Golf Course Architecture - Issue 63, January 2021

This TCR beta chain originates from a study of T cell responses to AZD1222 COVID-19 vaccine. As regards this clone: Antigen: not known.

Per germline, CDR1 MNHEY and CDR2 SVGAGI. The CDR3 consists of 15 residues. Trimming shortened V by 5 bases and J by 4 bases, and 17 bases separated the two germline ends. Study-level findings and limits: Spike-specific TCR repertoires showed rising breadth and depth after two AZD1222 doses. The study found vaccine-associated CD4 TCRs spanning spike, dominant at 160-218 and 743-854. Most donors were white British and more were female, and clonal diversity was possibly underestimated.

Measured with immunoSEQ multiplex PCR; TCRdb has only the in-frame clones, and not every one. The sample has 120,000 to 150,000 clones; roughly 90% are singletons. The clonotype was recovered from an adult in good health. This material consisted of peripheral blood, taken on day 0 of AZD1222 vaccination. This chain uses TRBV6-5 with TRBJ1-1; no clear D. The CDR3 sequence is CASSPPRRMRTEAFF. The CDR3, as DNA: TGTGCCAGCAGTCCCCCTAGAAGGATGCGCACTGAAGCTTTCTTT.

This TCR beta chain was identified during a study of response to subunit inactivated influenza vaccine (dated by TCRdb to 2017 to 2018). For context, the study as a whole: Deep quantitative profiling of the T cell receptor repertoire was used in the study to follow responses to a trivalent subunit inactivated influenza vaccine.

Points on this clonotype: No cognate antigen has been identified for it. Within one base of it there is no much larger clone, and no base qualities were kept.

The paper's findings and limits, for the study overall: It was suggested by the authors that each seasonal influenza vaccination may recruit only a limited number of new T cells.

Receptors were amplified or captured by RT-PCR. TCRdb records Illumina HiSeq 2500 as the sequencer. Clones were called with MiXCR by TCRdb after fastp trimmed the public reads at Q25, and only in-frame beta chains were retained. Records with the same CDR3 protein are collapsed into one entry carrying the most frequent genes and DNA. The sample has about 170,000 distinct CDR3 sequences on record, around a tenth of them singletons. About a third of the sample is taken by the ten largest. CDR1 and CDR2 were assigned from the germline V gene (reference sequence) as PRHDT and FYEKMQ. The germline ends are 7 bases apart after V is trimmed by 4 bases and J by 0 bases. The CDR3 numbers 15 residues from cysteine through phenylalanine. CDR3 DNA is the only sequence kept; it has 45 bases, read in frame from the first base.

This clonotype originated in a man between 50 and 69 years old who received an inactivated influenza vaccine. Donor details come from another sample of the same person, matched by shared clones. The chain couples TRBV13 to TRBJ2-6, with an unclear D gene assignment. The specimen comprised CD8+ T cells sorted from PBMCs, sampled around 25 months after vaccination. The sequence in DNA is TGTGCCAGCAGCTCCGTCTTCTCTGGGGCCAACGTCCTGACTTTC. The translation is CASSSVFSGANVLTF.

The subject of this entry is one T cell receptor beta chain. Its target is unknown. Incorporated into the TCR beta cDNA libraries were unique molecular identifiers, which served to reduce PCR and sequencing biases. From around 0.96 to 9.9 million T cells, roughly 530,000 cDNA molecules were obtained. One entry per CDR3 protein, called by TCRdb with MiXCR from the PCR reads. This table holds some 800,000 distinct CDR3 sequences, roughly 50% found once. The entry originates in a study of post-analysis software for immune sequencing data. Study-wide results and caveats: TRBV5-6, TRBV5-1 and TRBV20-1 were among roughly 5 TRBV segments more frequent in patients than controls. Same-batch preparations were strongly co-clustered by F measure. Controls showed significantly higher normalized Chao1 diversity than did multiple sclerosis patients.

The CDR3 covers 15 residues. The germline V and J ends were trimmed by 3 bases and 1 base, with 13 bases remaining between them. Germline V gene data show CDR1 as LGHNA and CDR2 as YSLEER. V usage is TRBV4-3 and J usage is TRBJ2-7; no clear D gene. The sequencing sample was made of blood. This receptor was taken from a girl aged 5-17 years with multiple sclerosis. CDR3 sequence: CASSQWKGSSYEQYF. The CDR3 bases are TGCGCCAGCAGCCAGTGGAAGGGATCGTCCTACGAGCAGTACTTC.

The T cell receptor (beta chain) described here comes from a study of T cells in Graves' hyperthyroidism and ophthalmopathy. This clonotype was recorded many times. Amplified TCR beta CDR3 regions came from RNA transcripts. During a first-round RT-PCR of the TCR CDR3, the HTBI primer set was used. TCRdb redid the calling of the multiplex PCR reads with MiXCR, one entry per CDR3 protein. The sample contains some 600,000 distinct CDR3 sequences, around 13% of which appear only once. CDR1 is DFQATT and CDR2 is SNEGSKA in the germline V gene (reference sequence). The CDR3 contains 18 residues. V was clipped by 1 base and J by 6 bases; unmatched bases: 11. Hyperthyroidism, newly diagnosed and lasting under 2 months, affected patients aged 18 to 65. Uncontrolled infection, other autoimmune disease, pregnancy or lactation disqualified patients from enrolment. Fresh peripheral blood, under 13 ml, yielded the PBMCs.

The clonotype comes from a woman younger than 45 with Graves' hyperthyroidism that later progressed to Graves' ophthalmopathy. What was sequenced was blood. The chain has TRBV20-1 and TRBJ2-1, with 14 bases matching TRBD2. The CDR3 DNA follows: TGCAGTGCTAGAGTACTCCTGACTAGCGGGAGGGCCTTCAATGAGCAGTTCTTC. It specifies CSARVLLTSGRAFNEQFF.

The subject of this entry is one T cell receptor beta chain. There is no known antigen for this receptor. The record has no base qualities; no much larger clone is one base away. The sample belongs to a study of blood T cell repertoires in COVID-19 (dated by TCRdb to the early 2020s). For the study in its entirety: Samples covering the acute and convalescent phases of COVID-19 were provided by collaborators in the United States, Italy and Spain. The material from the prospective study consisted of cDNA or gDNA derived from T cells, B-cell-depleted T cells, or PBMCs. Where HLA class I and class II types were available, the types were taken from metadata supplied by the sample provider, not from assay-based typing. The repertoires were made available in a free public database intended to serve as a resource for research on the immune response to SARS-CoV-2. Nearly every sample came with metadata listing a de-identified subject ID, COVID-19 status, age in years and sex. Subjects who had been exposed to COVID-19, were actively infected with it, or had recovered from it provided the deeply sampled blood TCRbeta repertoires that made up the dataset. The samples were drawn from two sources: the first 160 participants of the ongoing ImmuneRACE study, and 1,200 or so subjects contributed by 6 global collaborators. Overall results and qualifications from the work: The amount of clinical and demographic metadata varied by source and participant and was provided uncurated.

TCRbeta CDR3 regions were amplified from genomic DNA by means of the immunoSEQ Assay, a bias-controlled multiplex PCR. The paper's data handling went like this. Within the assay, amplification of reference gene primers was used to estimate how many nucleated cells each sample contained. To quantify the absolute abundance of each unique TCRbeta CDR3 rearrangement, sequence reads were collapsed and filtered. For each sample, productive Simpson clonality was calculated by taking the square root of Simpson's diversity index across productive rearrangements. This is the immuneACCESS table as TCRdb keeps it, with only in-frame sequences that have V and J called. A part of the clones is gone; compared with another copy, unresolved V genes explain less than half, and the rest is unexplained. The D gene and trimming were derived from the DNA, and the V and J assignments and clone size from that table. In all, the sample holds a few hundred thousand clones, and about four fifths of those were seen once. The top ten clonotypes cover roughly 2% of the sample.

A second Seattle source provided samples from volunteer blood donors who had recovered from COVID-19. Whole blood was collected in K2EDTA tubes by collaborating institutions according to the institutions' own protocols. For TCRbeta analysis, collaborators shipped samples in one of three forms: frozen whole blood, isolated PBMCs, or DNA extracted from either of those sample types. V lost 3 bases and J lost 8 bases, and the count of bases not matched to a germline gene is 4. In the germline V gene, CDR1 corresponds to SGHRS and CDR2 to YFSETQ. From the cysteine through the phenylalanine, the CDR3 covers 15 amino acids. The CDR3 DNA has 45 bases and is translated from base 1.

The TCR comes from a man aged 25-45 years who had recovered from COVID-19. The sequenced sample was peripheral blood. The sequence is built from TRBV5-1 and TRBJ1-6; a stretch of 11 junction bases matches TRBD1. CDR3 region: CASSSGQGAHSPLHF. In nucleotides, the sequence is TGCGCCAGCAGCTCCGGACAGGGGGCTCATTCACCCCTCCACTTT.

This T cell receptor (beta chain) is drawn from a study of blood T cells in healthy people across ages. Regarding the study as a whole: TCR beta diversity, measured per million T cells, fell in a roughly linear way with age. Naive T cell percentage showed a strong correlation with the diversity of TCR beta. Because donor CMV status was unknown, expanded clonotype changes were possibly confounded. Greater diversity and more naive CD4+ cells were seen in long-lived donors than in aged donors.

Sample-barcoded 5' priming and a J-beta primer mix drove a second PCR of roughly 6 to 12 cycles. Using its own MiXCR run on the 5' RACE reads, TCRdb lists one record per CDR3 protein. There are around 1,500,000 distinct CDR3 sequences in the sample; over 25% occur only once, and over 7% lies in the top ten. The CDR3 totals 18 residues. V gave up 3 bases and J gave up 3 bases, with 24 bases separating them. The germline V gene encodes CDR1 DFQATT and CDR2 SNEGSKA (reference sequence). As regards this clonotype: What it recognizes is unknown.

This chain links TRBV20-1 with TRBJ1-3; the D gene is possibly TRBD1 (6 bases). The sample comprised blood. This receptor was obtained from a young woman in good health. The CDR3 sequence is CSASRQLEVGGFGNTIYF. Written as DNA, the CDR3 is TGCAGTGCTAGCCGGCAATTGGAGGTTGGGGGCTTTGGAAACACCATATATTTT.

54 slow to retire!). Jan Bel Jan, one of the industry’s few long-established women, and recently president of the American Society of Golf Course Architects, notes the importance of this factor. “As with most professions with relatively few practitioners, if there is not awareness that the profession exists, there is little likelihood that there would be many aspirants to said profession,” she says. “For years, male- to-female golfers has hovered around 80/20 (in the US). So it makes sense that most golf content is about and by men, including stories involving golf course architecture.” Minneapolis-based architect Kari Haug, who is leading the European Institute of Golf Course Architects’ efforts to open the business up to women, says: “While little boys grow up watching and learning from fathers or other male role models who might participate on greens committees, work as superintendents or even golf course architects, little girls usually don’t have this same experience.” Haug says the absence of a mentor can create a “generational gap” in professional knowledge for women golf course architects: “Most architects learn the art while working with a mentor or as an apprentice. Skill development is facilitated through this relationship and further, mentees are introduced to the mentor’s network of professional colleagues. When there are not women to mentor other women or men who are willing to step up, there are few shoulders for young women to stand upon to facilitate career development.” Haug, whose mentor was American architect Garrett Gill, also emphasises the importance of role models. Hers was Alice Dye. “One of my biggest business disappointments is that I never got to meet her before her passing,” says Haug. “One of my In the field, clockwise from top left, golf course architects Angela Moser, Kari Haug, Kristine Kerr, Giulia Ferroni and Jan Bel Jan Photo: Daniel McEvoy WOMEN IN GOL F DES IGN Photo: Joann Dost